"I was very excited when they called me to do it, because I watch the show. We shot at (executive producer) Steve Levitan's sister's place in Malibu, which was sitting in for my mansion. I remember I wanted to be really tan. This thing was supposed to start off with me coming to the door wearing a wet suit that was supposed to be hanging half off, so we went into rehearsal and I was covered in body makeup. They immediately said, 'put it on,' and at first I was very upset, but they said, 'no, no it looks like you're naked when you walk to the door.' I got to keep the face (makeup) on, though. I thought a little color did me good because I'm normally a fairly pasty gentleman."
A three-time Emmy winner for his role as a lovably loopy alien on "3rd Rock From the Sun," Lithgow morphed into a sadistic serial killer on Showtime's "Dexter."
"The first dialogue scene I shot was the first time you see the Trinity Killer actually kill, the bathtub scene that begins the entire 12-episode arc. God knows it was jumping in the deep end. It's a very strange experience to meet a young woman and then about three minutes later play a scene where you're both stark naked. But I've been through it before. Nudity is an old friend of mine. My biggest challenge was putting her at ease. It was a horrific scene but we all knew that was our job. Of course, the next time you see the Trinity Killer, he's this nice man walking the dog. That appearance has to be just as horrific, because you know what his secret is."
TIM BLAKE NELSON
Primarily known for his work in films as varied as "Syriana" and "O Brother, Where Art Thou?" Nelson went from playing larger-than-life characters to taking on a timid cubicle drone-turned-murderer on CBS' "CSI: Crime Scene Investigation"
"Usually I play these dim-witted gargoyles who have tenuous mastery of the English language. This guy was very smart, and also didn't have a goofball accent. To play a character who was somewhat invisible was something I was quite excited to do. I guess what I've tried to do is humanize outlandish characters in my career, and this character was markedly not outlandish. I was excited to humanize a character that was almost invisible. On episodic television, everybody already knows it works, and there's a lot of confidence what you're going to do is going to work. That's why it was such a wonderful surprise to find the atmosphere was really no different (from film) and I was going to be afforded the room it takes to have a great acting experience."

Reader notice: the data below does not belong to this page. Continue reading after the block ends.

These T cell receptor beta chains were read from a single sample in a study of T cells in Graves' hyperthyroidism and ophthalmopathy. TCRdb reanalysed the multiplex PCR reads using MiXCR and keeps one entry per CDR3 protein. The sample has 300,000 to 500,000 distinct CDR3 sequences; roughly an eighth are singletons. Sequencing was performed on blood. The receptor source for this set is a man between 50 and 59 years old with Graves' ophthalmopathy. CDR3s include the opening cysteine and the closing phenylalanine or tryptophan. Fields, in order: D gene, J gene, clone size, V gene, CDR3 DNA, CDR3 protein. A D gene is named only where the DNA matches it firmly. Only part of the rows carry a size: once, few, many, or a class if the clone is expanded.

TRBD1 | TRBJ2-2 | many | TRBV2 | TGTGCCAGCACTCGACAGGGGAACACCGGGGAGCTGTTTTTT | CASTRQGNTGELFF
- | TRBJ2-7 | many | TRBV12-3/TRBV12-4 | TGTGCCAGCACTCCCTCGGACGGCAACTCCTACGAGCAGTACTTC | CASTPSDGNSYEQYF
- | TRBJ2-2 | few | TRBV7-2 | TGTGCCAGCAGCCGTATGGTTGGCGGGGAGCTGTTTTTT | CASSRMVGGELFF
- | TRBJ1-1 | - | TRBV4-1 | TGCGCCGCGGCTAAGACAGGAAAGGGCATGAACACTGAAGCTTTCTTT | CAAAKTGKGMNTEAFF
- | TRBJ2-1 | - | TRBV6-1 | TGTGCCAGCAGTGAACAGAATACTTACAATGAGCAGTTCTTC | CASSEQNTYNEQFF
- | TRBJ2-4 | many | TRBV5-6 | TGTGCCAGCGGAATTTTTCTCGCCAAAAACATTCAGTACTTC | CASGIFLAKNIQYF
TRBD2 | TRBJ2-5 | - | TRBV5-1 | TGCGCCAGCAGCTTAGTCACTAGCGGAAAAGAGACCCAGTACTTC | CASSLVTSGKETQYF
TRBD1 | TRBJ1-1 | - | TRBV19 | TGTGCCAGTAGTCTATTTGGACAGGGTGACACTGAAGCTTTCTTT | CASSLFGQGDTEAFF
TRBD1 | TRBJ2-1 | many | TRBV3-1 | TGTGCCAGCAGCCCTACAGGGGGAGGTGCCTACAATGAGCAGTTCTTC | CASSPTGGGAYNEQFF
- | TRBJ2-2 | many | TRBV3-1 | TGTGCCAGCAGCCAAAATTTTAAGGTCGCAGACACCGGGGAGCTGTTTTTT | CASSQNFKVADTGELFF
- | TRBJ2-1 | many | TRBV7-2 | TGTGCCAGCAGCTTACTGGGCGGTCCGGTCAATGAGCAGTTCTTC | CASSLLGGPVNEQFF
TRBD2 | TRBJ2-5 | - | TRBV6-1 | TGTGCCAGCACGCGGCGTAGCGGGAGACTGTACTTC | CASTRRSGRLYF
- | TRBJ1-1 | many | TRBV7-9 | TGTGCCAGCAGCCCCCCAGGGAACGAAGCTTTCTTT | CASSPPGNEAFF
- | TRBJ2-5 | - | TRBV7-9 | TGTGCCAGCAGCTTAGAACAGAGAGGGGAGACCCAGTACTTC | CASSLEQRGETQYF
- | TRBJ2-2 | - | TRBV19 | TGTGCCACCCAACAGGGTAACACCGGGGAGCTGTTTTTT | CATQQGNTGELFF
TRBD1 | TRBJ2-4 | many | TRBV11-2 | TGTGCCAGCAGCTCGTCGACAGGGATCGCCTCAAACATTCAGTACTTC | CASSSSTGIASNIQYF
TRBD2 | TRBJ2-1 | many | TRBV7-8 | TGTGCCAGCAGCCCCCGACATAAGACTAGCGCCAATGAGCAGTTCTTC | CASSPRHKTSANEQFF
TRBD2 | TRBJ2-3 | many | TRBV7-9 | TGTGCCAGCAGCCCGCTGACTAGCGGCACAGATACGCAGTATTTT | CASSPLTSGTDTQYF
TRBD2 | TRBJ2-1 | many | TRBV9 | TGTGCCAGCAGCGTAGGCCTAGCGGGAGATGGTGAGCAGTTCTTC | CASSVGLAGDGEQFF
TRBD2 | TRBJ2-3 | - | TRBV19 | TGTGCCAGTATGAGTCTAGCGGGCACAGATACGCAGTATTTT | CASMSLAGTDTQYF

His serious portrayals of real-life figures like Tony Blair have won him critical dramatic acclaim, but on NBC's "30 Rock," Sheen opted to go more silly as Liz Lemon's "future husband" Wesley
"On the last day of the last episode we went back to the canteen, which is shared by '30 Rock' and 'Gossip Girl,' and someone had arranged for a Beatles tribute band to play while we had lunch. They were no ordinary Beatles tribute band. It was sort of like the Polyphonic Spree.There were three Asian people and one guy who was so old he couldn't stand up. The Lennon and McCartney players were a middle-aged couple. It was like Christmas had come early. That was typical of the atmosphere on the set."
The veteran comedienne is known for her quirky characters, but on FX's "Damages" Tomlin played up the tragedy as the once-privileged wife of a disgraced financier
"I ran into one of the producers during the first season and I was probably so expansive about the show, that's why he thought of me for the third season. The writing and the momentum is influenced by the actors week-to-week. It's really exciting. I was forever saying to them, 'Please don't let Marilyn just be a longsuffering wife and mother who didn't know anything.' I didn't know what she was going to do. I thought of two or three different scenarios that might happen to her. Did I see Marilyn's suicide coming? No, but that's what's so dynamic about it. I didn't know until the very end who was going to control who."